Are Jewish Stereotypes Funny?
Are Jewish stereotypes funny or just plain offensive?
Sheldon excitedly told his parents he fell in love and was getting married.
"And ... just for fun, I'm going to bring over three women and you guess which one I'm going to marry." Mama and Papa agreed.
The next day he brought three beauties who sat on the sofa and chatted with Mama and
Papa over a little cake. After they left, Sheldon challenged, "Okay, which one am I marrying?"
"The one in the middle with the red hair," they replied together instantly.
"Right ... but how did you know?" asked Sheldon, amazed.
"Her, we don't like."
Quick. Did you chuckle, laugh out loud, not laugh because it wasn't funny ... not laugh because it's a "typical-negative-stereotype-that's-offensive-to-the-Jewish-people?"
It's that last one – when lobbed at all "Jewishy" material (especially on a Jewish humor site) – that makes the hair on the back of my neck stand up like a shaving brush.
To deny that "Jewish humor" exists, is like denying the Italians have a way with opera
Not long ago, I talked with two famous Jewish comics about Jewish humor. Both assumed "the basic" bewildered look. "Jewish humor? Is there such a thing? I don't know from this," they said, adding a little harumph. Odd, as each made a very nice living doing Jewish "shtick," assuming at times, a Yiddish accent while doing it. One even suggested there was no difference between Red Skelton and Jackie Mason. Twins separated at birth? I don't think so. Regardless of where each of us stand on "stereotypes," to deny that thousands of years of "Jewish humor" exists, is like denying the Italians have a way with opera, the French know from sauces, or happy Greeks break plates.
So why deny it? No doubt, they, too were quaking over the thought of being seen as stereotypical tummlers who spent their days chanting "Put your right foot in," at Grossinger's, circa 1960.
Before you "typical-negative-stereotype-that's-offensive-to-the-Jewish-people" holler, I agree. Some "jokes" that pass for Jewish humor are offensive. The old, "Why is a Jewish mother like a Rottweiler ...? ... Never lets go ... Bada Boom!" is not only offensive to Jews, it's offensive to funny people. Ditto for "Jewish Princess" two-liners. They're unkind, unintelligent, and unfunny. None of which resembles almost every Jew I know. (Oops! Again with the stereotyping.)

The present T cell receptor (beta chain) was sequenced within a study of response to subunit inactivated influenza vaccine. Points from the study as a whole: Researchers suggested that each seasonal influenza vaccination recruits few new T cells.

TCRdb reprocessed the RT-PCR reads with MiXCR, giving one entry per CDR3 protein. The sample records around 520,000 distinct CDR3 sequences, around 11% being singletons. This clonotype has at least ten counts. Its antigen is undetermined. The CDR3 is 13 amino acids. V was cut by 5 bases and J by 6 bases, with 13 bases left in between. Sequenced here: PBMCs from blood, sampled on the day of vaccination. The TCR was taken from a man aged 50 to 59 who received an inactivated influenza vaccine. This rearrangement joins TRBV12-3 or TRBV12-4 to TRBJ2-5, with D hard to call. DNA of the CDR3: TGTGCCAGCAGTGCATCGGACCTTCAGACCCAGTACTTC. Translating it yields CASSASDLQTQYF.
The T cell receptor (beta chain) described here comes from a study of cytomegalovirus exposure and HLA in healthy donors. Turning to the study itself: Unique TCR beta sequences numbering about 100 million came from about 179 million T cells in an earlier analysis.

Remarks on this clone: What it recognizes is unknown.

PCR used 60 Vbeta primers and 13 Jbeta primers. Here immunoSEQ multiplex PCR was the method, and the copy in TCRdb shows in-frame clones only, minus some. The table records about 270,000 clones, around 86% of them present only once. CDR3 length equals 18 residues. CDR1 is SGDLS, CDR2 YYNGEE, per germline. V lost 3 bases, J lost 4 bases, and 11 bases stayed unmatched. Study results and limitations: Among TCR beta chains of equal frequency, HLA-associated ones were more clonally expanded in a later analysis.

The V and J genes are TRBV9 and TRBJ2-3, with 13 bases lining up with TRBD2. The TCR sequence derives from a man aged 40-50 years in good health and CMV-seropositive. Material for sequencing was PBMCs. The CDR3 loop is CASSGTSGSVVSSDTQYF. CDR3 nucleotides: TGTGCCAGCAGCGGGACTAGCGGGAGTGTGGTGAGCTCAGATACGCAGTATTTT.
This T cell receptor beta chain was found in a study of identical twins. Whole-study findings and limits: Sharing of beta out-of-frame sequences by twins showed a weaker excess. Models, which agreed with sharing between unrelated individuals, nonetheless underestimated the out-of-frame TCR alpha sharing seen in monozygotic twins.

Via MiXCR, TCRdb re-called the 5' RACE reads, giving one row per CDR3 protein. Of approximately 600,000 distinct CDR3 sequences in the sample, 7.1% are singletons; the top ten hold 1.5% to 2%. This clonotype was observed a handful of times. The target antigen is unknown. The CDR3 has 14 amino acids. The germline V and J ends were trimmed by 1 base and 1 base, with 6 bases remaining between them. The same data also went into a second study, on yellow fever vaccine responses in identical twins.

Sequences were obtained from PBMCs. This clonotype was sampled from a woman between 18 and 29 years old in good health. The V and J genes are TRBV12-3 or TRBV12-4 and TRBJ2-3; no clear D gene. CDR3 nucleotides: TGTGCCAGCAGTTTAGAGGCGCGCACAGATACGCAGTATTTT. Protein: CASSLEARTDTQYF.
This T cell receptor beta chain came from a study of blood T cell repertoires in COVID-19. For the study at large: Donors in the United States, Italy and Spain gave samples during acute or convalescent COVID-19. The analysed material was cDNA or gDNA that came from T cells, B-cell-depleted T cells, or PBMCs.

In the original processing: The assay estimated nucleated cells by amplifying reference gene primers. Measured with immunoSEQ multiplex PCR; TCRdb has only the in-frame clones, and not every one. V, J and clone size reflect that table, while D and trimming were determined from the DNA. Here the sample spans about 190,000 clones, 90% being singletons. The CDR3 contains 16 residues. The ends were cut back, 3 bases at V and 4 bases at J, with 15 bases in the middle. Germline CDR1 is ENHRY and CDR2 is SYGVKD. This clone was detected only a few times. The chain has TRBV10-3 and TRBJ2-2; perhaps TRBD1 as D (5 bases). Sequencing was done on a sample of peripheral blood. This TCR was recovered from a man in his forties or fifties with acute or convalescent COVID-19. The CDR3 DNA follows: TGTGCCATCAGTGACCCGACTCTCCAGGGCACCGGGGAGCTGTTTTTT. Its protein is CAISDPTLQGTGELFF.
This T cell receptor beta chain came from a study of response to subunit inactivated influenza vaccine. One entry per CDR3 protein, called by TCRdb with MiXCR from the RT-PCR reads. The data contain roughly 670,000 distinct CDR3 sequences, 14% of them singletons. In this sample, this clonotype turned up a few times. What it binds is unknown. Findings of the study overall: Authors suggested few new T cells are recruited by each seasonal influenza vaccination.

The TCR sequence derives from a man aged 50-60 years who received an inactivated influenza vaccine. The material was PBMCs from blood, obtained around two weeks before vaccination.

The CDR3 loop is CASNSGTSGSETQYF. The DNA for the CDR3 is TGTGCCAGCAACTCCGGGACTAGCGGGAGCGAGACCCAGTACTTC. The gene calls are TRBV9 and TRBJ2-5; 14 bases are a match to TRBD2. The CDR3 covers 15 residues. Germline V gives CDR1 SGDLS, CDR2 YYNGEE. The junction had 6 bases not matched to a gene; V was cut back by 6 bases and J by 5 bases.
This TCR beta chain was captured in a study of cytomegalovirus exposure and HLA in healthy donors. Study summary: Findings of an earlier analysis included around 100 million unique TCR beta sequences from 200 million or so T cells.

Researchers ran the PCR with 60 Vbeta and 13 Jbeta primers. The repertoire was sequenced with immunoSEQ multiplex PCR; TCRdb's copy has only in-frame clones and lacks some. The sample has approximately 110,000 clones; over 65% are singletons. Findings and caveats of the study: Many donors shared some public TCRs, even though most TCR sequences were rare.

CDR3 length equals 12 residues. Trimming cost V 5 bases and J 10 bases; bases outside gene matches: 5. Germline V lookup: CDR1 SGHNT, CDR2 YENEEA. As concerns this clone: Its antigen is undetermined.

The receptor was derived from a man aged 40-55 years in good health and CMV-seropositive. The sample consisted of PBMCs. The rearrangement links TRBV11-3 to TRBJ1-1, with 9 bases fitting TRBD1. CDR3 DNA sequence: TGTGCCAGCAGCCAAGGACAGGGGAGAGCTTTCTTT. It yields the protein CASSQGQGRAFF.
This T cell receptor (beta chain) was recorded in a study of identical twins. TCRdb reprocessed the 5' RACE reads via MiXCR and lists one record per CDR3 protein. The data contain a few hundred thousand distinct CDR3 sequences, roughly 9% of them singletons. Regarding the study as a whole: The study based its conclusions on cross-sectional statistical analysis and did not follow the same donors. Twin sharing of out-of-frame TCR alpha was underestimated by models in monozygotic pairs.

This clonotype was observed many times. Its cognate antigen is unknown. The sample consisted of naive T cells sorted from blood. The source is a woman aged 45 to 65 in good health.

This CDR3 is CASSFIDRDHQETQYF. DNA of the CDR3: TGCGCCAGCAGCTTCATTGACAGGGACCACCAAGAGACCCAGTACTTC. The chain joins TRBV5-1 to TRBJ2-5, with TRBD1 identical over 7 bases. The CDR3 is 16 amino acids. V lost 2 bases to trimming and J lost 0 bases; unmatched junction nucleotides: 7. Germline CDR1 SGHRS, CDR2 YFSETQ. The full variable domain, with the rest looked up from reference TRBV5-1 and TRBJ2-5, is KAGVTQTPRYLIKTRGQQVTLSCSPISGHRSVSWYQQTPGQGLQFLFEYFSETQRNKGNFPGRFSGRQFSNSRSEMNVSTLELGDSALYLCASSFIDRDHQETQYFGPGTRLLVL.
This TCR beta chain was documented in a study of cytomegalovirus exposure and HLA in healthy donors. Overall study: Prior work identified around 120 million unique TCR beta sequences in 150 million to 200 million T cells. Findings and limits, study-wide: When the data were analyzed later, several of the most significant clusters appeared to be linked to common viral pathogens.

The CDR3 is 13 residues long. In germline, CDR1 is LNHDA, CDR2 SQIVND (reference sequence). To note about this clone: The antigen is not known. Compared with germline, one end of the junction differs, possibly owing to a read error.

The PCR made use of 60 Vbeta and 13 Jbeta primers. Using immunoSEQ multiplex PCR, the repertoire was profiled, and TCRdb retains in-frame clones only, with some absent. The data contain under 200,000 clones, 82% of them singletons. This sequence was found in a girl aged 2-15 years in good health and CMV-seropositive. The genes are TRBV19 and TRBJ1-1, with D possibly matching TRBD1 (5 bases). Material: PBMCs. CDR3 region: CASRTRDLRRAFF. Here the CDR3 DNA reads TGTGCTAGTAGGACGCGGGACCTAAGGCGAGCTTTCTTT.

But when all funny references to our ethnicity lands on some lantspeople like radioactive fall-out, I think, "How sad." "Sad," when negative, unfair, and unbalanced stereotypes in the secular world have turned us away from claiming many of the magnificent, and yes, humorous characteristics we do share.
When a Judy Gold or Amy Borkowsky talks or writes about their Jewish mothers, when you watch Will and Grace, Seinfeld, Private Benjamin, The Way we Were, The First Wives Club, and yes, read my pieces on Jewlarious, these are informed, not by stereotypes, but by the truth of our experience. If that truth didn't resonate with enough of our readers or viewers, we'd be scoping degrees in Library Science.
So, in response, can we discuss a little?
American Jewish "Stereotypes"
The first major nationwide portrayal of Jews and Jewish life on radio, then television, was The Goldbergs, on the scene from the 1930's to the 1950's. A Yiddishe, I Remember Mama, there was Molly, the immigrant mama, her husband Jake, daughter Rosalie, son Sammy, and Uncle David. From their Bronx apartment, Molly, head out the window ("Yoo-hoo ... anybody?") shmoozed and fixed her family, and everyone in her orbit (Mrs. Bloom, and Seymour Fingerhood, for example) – in hysterical Yinglish, which became known as "Mollyisms."
"Vat's de matter, so late, Sammy? Let me look at your hands. Playing marbles, ha? A marble shooter you're gonna be? A beautiful business for a Jewish boy!"
"It's late, Jake, and time to expire."
"Mr. Policeman, officer of the law, your honor, could you be so kindly if you would inform me of the location of where is 14th St.?"
"Give me a swallow, the glass."-
"If it's nobody, I'll call back."
"You're breaking your father's heart."
Molly was a genuine American hit! The audience of Jews and non-Jews alike were laughing with, not at her, and few complained about the "typical-negative-stereotype-that's-offensive-to-the-Jewish-people" material that abounded throughout the show.
The answer to "How could this be?" is the key, I believe, in the Jewish humor vs. negative stereotype equation.
The brilliant Gertrude Berg (Molly) spoke for all first and second generation immigrants of every ethnicity. Jewish humor was a vehicle for common sense, wisdom, and compassion. America loved Molly – because Americans knew her, or someone like her. Whether they spoke Yinglish, Italiadish, or Eiredish, it was all Ameridish.
Whether they spoke Yinglish, Italiadish, or Eiredish, it was all Ameridish.
Her Jewish humor reflected the trials, hopes, and patriotism of many new post-war Americans. And made their journey, personal, amenable, and funny. Is there a better way to impart knowledge of the human condition?
We saw that our special ancient gift of fearless, satirical, wise, and yes, sophisticated Jewish humor, was the kishkes, of most humor.
Rather than being afraid, ashamed, or hollering over the "typical-negative-stereotype-that's-offensive-to-the-Jewish-people," we Jews should be proud. Proud, because since Molly, we saw how, in the right hands, the truth of our ethnicity, could entertain, inform, and universally resonate.
If it didn't, a Sid Caesar, Joan Rivers, or Jackie Mason would be playing to an audience of 50 at the Flatbush Knights of Pythias, The Producers would be a hit -- at the local JCC, and Seinfeld – wouldn't be, altogether.
Part two: American Negative Jewish Stereotypes: Where Did They Come From?
Or, My Son the Assimilator